The ability to make informed decisions and accurate interpretations comes from education.
Because PSA tests are not necessarily straightforward, simple or easy diagnostic tools, knowing your risk factors and tracking the changes in PSA can help you make informed decisions about your health.
Until we get improved diagnostic testing, younger men need to be encouraged to understand their risk factors when it comes to prostate cancer, and get screened.
High-risk men include, but are not limited to, those of African American descent and men with a family history of prostate cancer. These groups should begin screening at age 40, followed by annual tests.
Knowledge really is power in the fight against this form of cancer. By spreading the word, we are doing our part in reducing the number of men who need to lose their lives to prostate cancer. Key facts about prostate cancer:
- One in seven men in the U.S. will be diagnosed with prostate cancer in his lifetime
- It’s the second most common cancer among U.S. men after skin cancer
- It’s the second leading cause of death in U.S. men after lung cancer
- One in 38 men will die of prostate cancer
- African-American men are at the highest risk; are more likely to develop an aggressive disease, be diagnosed at a younger age, and are 2.5 times as likely to die from it
The best way to prevent prostate cancer is by being proactive about your health. Here’s how:
Know the risk factors
- Race/Ethnicity. African-American men are 60% more likely to be diagnosed with prostate cancer and 2.5 times as likely to die from it, compared to Caucasian men.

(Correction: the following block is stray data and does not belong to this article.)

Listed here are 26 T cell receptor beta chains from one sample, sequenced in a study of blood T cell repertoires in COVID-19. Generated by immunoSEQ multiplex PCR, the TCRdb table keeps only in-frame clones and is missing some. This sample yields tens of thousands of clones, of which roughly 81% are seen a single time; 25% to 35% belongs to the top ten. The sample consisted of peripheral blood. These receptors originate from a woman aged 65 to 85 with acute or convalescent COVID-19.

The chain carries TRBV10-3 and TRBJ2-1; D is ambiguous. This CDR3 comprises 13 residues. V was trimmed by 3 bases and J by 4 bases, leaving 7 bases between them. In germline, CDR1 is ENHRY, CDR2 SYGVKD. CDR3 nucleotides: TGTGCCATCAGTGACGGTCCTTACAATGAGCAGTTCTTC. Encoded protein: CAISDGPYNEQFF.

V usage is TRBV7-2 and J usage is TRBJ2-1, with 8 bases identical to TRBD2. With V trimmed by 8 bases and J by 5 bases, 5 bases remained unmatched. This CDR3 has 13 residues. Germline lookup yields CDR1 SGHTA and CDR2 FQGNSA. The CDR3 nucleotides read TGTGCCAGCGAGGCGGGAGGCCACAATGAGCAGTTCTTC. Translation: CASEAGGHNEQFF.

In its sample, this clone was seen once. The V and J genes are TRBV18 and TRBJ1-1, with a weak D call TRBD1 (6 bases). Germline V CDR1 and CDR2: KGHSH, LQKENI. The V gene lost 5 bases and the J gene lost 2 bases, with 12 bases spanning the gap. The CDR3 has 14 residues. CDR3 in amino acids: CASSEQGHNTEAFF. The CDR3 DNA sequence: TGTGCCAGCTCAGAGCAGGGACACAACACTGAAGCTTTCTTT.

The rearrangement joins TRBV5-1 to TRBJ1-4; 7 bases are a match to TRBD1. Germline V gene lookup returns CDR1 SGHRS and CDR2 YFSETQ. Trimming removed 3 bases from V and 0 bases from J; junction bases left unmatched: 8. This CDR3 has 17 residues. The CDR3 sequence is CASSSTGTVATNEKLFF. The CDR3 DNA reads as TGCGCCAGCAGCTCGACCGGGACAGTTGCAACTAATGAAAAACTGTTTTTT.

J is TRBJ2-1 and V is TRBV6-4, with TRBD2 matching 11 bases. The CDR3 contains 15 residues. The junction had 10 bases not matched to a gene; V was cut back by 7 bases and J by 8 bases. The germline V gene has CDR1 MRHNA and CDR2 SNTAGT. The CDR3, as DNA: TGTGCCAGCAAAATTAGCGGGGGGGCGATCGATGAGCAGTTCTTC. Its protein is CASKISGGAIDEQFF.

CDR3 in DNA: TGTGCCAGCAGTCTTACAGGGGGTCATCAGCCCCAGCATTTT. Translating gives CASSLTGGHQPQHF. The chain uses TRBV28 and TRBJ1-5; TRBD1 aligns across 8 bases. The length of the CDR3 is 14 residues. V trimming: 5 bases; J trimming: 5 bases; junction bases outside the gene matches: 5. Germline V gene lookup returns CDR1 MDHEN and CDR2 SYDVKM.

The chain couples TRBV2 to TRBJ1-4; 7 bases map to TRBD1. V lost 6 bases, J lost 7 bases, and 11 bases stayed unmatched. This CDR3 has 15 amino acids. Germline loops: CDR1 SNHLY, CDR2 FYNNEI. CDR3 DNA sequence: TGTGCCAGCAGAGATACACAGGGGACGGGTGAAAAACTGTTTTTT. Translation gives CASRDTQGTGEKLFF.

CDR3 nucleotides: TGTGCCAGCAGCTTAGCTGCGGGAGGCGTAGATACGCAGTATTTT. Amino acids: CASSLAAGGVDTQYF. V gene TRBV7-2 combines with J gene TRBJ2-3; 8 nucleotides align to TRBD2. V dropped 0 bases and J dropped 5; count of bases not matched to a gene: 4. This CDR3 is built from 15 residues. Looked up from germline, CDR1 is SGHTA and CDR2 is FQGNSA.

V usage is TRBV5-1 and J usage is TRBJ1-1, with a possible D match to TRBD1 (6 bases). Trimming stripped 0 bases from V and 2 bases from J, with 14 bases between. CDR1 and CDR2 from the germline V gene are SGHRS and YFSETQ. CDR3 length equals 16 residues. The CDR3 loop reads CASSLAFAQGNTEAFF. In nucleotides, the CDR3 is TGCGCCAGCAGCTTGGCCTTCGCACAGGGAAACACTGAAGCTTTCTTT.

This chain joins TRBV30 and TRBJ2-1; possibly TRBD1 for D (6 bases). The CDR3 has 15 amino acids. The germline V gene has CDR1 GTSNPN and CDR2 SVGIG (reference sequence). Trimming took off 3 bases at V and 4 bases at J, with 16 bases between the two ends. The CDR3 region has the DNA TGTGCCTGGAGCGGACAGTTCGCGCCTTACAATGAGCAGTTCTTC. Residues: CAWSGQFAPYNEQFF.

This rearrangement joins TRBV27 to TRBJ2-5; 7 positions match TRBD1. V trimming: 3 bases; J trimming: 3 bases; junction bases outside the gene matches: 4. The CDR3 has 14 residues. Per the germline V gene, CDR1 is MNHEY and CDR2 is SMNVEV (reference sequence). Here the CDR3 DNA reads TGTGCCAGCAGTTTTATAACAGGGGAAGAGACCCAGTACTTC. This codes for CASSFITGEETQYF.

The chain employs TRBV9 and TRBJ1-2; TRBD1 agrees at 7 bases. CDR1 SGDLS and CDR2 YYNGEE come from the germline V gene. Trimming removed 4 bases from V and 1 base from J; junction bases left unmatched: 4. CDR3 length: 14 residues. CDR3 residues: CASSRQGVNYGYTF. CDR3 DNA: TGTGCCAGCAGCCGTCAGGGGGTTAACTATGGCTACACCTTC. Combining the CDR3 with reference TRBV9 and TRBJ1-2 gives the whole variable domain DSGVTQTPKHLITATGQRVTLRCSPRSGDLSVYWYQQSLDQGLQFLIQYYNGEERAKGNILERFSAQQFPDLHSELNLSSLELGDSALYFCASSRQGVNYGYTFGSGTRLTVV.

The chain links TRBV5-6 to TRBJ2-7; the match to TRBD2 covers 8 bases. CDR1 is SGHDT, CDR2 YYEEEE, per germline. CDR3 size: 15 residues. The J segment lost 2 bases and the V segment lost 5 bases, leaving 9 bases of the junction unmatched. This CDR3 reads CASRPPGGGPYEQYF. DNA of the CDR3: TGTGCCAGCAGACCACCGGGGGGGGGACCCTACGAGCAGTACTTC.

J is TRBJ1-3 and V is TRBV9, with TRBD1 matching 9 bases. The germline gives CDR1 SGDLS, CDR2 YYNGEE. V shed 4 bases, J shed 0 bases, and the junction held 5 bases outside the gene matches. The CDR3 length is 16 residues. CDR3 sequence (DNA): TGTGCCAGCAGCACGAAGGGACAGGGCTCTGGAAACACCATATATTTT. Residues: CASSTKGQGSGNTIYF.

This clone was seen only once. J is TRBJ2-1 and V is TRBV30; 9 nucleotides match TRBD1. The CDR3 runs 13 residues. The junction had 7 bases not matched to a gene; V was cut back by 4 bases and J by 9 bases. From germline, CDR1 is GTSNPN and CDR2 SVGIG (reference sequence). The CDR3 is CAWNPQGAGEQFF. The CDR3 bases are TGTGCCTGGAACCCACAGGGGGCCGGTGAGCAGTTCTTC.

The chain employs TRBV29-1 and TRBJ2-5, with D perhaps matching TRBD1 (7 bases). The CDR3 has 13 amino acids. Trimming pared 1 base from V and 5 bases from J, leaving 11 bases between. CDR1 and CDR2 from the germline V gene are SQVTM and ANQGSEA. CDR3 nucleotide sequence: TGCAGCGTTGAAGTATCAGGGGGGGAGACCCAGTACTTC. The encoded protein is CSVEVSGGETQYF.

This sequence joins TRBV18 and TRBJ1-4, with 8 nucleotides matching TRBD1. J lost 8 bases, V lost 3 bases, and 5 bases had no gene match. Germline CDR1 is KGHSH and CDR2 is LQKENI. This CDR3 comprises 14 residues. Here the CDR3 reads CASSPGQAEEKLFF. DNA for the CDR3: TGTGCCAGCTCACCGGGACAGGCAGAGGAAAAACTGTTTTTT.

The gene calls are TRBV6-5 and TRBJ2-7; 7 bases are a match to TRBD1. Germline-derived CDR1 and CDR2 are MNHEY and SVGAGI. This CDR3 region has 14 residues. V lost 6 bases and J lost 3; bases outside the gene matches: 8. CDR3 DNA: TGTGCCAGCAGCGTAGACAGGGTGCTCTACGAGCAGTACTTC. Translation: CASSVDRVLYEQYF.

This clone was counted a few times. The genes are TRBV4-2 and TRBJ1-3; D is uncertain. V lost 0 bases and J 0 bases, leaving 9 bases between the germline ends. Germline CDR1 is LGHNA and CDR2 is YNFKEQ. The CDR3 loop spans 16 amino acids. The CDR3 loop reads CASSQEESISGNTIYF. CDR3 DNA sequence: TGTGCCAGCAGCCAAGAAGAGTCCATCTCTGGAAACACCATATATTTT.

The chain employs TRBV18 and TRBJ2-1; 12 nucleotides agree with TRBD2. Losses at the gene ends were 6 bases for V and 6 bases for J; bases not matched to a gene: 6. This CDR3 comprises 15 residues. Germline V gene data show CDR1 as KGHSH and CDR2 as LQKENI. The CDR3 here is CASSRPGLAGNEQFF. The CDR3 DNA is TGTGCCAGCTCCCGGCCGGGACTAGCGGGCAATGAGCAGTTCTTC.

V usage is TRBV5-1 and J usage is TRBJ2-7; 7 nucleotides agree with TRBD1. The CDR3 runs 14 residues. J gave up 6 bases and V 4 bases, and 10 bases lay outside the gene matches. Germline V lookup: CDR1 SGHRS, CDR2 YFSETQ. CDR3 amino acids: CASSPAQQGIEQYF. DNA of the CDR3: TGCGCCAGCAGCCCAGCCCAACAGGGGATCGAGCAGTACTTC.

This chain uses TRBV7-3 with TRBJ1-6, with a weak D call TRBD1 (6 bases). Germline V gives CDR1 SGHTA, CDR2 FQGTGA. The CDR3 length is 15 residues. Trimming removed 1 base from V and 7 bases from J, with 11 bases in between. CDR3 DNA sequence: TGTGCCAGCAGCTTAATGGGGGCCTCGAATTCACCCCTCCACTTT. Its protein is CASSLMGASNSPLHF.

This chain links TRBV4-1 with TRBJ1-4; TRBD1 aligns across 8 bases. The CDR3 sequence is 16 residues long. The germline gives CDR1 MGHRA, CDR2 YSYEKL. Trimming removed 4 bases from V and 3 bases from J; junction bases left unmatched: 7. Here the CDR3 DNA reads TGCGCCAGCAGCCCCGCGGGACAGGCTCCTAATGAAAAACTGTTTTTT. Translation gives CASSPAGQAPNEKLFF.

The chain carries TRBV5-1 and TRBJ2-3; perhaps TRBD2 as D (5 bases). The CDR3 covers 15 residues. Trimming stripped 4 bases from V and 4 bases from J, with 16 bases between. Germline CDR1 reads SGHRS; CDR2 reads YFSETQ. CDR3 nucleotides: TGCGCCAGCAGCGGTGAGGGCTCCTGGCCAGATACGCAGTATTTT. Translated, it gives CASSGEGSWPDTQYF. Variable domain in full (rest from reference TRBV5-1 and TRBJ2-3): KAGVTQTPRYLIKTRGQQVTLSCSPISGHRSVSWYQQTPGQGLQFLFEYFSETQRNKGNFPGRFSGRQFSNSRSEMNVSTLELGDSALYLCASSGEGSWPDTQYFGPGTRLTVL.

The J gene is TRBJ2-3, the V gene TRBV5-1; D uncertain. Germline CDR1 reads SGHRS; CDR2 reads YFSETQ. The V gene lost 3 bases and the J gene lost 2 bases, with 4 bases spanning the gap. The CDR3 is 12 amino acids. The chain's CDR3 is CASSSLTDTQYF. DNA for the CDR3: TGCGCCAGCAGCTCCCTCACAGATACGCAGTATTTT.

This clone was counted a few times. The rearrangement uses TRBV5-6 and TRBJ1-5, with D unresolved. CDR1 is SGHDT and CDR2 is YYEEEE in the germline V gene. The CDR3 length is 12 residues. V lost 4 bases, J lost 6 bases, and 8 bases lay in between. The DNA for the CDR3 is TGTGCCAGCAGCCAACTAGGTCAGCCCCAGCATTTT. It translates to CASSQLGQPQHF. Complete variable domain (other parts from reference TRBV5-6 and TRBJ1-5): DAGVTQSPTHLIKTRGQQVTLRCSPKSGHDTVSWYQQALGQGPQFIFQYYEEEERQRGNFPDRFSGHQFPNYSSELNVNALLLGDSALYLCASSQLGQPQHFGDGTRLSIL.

- Age. More than 65% of prostate cancers occur in men over 65. However, young men get it too, and it is usually more aggressive.
- Family history. Having a father or brother with prostate cancer more than doubles a man’s risk for getting prostate cancer.
- Weight. Obese men (BMI 30+) have greater risk for developing aggressive prostate cancer, and are 33% more likely to die from it.
Maintain a healthy diet and be physically active
- Eat low-fat, fruits and veggies, fish, more plants than animals, less dairy.
- Get at least 30 minutes of exercise most days of the week.
Get routine screenings
- Go for a PSA blood test and DRE once a year.
Treat quickly, and aggressively
If you are diagnosed with prostate cancer, talk to a specialist about treatment options to determine which type is best for your cancer and when to have it done. Listen to your doctor; do not procrastinate. If appropriate, a robotic prostatectomy is often the most successful form of treatment.
Dr. Samadi is a board-certified urologic oncologist trained in open and traditional and laparoscopic surgery, and an expert in robotic prostate surgery. He is chairman of urology, chief of robotic surgery at Lenox Hill Hospital. He is also a medical correspondent for the Fox News Channel’s Medical A-Team and the chief medical correspondent for am970 in New York City, where he is heard Sundays at 10 a.m. Learn more at roboticoncology.com and SamadiMD.com. Follow Dr. Samadi on Twitter and Facebook.